Who owns Colorado: Free rain on the range
The nascent 3,120-acre Sterling Ranch is a prospective infill development on the largest contiguous parcel of land in northwestern Douglas County.
The land’s treeless panorama offers views of open space to the south and east, and to the west views of attractions including Roxborough State Park, Chatfield State Park, Waterton Canyon, the South Platte River and the Lockheed Martin Space Systems headquarters complex.
The prospective residential-commercial community sits atop the declining Denver Basin aquifer in Douglas County, which is not dwindling: According to the U.S. Department of Labor, Douglas was the only Denver metro-area county to record positive job growth in 2008.
Sterling Ranch managing partner Harold Smethills cites two innovative approaches to water conservation, one strategic and one tactical, so to speak.
The tactical one came into play in June, when Gov. Bill Ritter signed into law a bill permitting as many as 10 new developments to capture rainwater. State Sen. Ted Harvey, R-Highlands Ranch, credited Smethills as the driving force behind the new law. In a land tour with ColoradoBiz, Sterling Ranch partners Jack Hoagland and Smethills agreed they hoped the development would be one of those 10 test sites.
Rainwater would likely be used for Sterling Ranch’s landscaping, Smethills says, freeing up river water and groundwater for other uses
Then, too, Smethills cites research that showed about 3 percent of rainwater flows into streams or groundwater. Yet rainwater could serve three-quarters of intelligently planned outdoor landscaping, he says, and the economics make sense on a big plot of land with large open spaces.
“Everything backs up into water conservation, (being) water-wise,” Smethills says. “Too often, we do little, isolated random things trying to conserve water and hope they’ll add up to something. We have a blank sheet of paper. We start where everybody else wants to get, by orienting everything around water.“
The strategic idea is called “conjunctive use,” an approach to water use developed in the late 1980s. Conjunctive use coordinates management of surface water and groundwater supplies to maximize overall water yield. Usually, it means using more surface water in wet years and more groundwater in dry years.
“With conjunctive use, you use river water, renewable water, in conjunction with the aquifer water,” Smethills says, waving toward Chatfield Reservoir. “The reason you want the deep aquifer water is, these lakes are used to store water, but the lakes will evaporate 6 feet to 8 feet per year that will never be put to productive use. In drought and dry years you save a huge amount of water by using the groundwater.”
Water use drives a bunch of planning considerations. To Hoagland, the Sterling Ranch development’s key components are “conservation of water, access to open space, a cluster of density to allow greater open space, and then finding common elements such as how many of our own calories we can grow, common area landscaping that’s edible.”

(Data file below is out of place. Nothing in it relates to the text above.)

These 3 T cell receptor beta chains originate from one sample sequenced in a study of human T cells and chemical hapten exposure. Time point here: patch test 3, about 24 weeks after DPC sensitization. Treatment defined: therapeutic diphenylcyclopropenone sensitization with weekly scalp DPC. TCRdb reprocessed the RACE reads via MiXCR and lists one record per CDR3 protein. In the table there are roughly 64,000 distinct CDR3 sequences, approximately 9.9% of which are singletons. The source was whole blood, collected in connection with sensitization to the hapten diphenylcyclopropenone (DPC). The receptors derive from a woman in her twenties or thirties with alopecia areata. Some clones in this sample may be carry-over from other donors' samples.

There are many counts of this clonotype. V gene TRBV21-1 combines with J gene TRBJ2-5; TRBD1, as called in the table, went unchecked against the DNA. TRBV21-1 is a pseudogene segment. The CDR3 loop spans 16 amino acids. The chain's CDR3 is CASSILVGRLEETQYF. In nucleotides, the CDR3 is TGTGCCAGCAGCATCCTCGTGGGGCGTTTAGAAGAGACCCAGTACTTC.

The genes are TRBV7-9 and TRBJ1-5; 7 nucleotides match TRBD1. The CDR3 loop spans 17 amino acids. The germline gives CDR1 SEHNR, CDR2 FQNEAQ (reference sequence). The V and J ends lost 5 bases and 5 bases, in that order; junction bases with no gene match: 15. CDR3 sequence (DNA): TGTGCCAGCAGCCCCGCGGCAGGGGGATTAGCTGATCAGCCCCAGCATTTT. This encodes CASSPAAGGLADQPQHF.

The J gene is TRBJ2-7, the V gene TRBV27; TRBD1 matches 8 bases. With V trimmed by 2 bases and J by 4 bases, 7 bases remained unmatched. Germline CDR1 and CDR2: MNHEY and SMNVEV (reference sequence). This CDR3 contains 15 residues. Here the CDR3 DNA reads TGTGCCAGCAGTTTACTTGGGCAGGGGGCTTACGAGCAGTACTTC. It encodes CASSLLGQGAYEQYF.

Sterling Ranch LLC is the family business of Harold and Diane Smethills and Hoagland, Diane’s younger brother. They estimate Sterling Ranch will cost $3.4 billion by its finish in 2026 or possibly later, perhaps 2035, so they say it is a long-term legacy.
Certainly it is the biggest deal of their lifetimes: up to 12,000 homes in seven clusters, five elementary schools, a middle school and a high school, an 82-acre sports complex to be built around a new headquarters for the Colorado Rush soccer team by the side of a lake where now there is a gravel pit; 1,120 acres of residential neighborhoods divided by trails and about 1,100 acres of open space and parks; plus, on the land’s north, a 235-acre commercial/retail “town center.”
The trio began working on what became Sterling Ranch in 2001, later buying it for an undisclosed amount from Colorado legends Joy and Franklin Burns — she a year-2000 inductee in the Colorado Women’s Hall of Fame; he a 2002 inductee into membership in the Colorado Business Hall of Fame. Each is honored by buildings named for them on the University of Denver campus. Before the Burnses, the Sterling family had ranched the land since shortly after the Civil War.
Occupying about three-quarters of the Chatfield Valley, the development consists of Sterling Ranch, 280-acre Allis Ranch, and 640 acres owned by the State Land Board, which will receive 70 percent of the profits that result from the improvement of the acreage.
Last year, the development played a large part in controversy over whether Douglas County ought to proceed with plans to permit urban development on Chatfield Valley land south of Titan Road, most of it owned or controlled by Sterling Ranch LLC. Some local homeowners, especially those near the development’s northern end, told the Douglas County Planning Commission the development would spoil their views and stir unwanted traffic and overall congestion.
Meanwhile, others said they favored the developer’s promises to share water in an area where many homeowners have had to dig expensive new wells.
In the end, the Douglas County Planning Board voted 7-2 to amend the county’s 2030 Master Comprehensive Plan, paving the way for Sterling Ranch.
Sterling Ranch LLC submitted its zoning proposal to Douglas County in February and is somewhere in the early-middle of the approval process.
“There’s a lot of talk about sustainability and what that means. It has wildly different connotations in different parts of the country,” Hoagland says. “We’re a high desert with very little annual rainfall and a stingy growing season.
“What we’re asking is, ‘How does that couple with looking at all aspects of sustainability, the environment, the economy, to what are emerging trends, and really designing a community that probably wouldn’t work in other parts of the country but is really handcrafted and tailor-made to this one?’”